W. G. Molyneux and F. Ruddlesden This report gives the results of tests on flutter models of untapered wings with 20 deg, 40 deg and 60 deg sweepback. Tests have been made up to a Mach number of 1.4. A comparison is made between the measured flutter speeds and the speeds estimated using a flutter speed formula. Modifications to the formula are proposed which include a compressibility correction of the form (1.0 - 0.166M cos A), 0 < M cos A < 1.6, where A is the angle of sweepback. A comparison is also made between measured flutter speeds and those calculated using two-dimensional incompressible flow theory. This shows that the calculated speeds are lower than the measured speeds except in the transonic region, where they are in some cases slightly higher. The calculated flutter frequencies are on the average some 20 per cent higher than the measured values. Available from: http://naca.central.cranfield.ac.uk/reports/arc/rm/2949.pdf
I. H. Johnston and L. R. Knight An experimental single-stage turbine designed for the testing of a variety of blade forms with cold air is described together with the instrumentation provided for test measurements. Performance results obtained on this unit from two rotor blade designs are presented and it is shown that for the incidence range covered by the tests an untwisted constant-section blade of about 10 per cent reaction possesses characteristics of pressure loss and deflection nearly identical to those of a conventional rotor blade twisted along its length to conform to the requirements of radial equilibrium, the mean diameter sections of the two blade designs being identical. It should be noted that the rotor blade section used in these tests provides a gas outlet angle and degree of reaction which, although lower than those employed in current aircraft engine practice, may well become typical for designs requiring a higher volumetric flow per unit turbine frontal area, e.g., a high temperature cooled turbine. Available from: http://naca.central.cranfield.ac.uk/reports/arc/rm/2927.pdf
P. W. Kleeman This report is an extension of previous theoretical investigations of the elastic buckling in shear of flat plates reinforced by transverse stiffeners. The plates are treated as infinitely long and simply-supported along the long sides. Stiffeners are spaced at regular intervals, dividing the plate into a nuraber of panels of uniform size. The effect of bending and torsional stiffnesses of the sLiffeners upon the buckling shear stress is calculated for the complete range of stiffnesses, for panels with ratios of width to stiffener spacing of 1, 2 and 5. The results are presented in tabular and graphical forms. Available from: http://naca.central.cranfield.ac.uk/reports/arc/rm/2971.pdf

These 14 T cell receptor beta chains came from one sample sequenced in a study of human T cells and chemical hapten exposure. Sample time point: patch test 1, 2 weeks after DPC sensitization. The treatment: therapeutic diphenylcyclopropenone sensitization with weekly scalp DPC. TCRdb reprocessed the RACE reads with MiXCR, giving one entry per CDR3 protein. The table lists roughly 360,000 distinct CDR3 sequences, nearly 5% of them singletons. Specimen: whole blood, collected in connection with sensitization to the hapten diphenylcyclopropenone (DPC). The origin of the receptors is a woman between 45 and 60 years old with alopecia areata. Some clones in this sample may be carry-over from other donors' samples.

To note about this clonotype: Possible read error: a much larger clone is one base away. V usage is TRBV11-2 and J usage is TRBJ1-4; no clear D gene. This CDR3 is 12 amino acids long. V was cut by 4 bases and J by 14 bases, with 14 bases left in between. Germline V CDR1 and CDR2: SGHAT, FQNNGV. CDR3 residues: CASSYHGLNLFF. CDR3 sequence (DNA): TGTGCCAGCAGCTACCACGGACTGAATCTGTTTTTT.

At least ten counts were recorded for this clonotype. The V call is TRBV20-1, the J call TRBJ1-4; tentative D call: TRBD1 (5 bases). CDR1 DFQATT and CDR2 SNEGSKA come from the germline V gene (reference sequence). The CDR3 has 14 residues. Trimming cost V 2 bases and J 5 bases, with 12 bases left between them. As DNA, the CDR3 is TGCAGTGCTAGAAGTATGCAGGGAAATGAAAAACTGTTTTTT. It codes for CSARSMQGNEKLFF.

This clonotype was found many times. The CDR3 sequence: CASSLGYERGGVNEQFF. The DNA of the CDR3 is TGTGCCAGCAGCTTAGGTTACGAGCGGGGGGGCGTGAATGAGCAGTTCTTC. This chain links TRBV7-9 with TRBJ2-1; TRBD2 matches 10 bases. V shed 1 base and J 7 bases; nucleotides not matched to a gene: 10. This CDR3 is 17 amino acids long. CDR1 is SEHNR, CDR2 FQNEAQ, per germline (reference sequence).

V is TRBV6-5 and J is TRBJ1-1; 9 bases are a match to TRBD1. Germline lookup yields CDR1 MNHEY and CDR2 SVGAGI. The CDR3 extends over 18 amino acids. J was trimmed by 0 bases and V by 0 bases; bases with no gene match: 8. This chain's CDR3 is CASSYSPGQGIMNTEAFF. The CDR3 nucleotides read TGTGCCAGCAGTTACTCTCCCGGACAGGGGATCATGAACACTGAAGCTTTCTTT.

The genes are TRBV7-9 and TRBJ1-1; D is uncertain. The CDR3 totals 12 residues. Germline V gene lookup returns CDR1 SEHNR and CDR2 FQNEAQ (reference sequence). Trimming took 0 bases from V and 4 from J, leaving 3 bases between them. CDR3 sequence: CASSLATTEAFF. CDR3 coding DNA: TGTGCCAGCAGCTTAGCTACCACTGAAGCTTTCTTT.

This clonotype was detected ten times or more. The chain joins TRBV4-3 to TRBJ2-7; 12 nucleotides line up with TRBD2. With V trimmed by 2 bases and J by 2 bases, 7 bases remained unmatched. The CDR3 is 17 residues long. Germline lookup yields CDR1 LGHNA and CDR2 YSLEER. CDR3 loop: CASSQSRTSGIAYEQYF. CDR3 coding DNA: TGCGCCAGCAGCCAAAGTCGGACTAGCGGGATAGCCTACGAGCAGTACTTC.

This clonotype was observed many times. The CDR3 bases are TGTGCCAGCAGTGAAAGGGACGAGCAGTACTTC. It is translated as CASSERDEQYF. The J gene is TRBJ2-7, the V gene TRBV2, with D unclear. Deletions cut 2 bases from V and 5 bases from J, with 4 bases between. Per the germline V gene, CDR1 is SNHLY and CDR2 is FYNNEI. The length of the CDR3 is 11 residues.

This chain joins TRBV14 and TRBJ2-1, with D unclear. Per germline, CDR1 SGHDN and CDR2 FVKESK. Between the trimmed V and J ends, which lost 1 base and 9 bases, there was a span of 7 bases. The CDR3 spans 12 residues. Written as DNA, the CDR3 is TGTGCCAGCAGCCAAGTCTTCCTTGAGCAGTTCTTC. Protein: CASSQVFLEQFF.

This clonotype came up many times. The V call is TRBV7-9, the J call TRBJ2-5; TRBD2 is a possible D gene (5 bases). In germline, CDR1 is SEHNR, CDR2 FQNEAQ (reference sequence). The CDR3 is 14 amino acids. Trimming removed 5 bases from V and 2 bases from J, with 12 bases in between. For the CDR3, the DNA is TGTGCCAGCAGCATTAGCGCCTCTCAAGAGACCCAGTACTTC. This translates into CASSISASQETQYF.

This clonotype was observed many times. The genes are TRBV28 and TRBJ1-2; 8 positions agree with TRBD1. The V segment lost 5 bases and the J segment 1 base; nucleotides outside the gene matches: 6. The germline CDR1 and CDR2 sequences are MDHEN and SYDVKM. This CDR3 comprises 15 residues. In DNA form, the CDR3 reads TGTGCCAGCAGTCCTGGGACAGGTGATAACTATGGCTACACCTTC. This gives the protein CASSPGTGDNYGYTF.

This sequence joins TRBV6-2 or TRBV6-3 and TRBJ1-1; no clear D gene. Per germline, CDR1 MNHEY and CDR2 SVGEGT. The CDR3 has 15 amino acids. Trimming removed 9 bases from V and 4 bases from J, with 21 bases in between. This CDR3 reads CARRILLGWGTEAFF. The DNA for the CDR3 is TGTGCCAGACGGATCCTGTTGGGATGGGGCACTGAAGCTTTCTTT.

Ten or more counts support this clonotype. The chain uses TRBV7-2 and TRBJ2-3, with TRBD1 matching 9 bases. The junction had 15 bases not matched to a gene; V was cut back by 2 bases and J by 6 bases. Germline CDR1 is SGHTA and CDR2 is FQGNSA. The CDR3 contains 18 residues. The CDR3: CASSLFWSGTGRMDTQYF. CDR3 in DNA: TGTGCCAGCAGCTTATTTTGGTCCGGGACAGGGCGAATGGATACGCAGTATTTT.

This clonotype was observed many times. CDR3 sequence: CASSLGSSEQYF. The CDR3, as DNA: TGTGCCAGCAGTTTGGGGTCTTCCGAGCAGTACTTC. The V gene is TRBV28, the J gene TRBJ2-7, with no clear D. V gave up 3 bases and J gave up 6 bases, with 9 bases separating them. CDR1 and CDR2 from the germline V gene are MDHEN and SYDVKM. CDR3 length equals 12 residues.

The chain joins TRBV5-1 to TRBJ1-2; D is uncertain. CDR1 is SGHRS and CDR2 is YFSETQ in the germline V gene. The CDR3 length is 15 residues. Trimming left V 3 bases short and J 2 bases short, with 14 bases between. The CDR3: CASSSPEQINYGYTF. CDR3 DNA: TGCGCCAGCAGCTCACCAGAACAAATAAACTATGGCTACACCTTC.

G. G. Brebner Using distributions of vortices and sources over the aerofoil surface, approximate formulae are developed for finding the spanwise and chordwise loadings of cranked wings (i.e., wings with discontinuous changes of sweep), and the chordwise pressure distribution at the crank, in incompressible flow. The method can be extended to subcritical compressible flow by considering the 'analogous wing.' Calculations by the present method are compared with experimental results on two wings and with calculations by another method for wings of M, W and A plan-form. Agreement with experiment is good. Comparison with the other method shows satisfactory agreement between the spanwise loadings, but the present method yields more information about chordwise distributions, and is quicker. Available from: http://naca.central.cranfield.ac.uk/reports/arc/rm/2947.pdf
H. A. Knight and R. B. Walker This Report summarises the available knowledge of the component losses in a combustion chamber. The information given in this Report should enable the pressure drops through swirlers, primary baffles, cooling systems, etc., to be calculated. Most of the data were abstracted and collected from the various reports listed in the bibliography. In certain cases (e.g.,mixing losses) the information is incomplete and in these circumstances the limited experimental results available are supplemented by hypotheses which require proof. A specimen calculation of the pressure drop and airflow distribution of a typical chamber is given in Appendix U. The calculated and measured values of pressure drop (cold) agreed within 4 per cent. Available from: http://naca.central.cranfield.ac.uk/reports/arc/rm/2987.pdf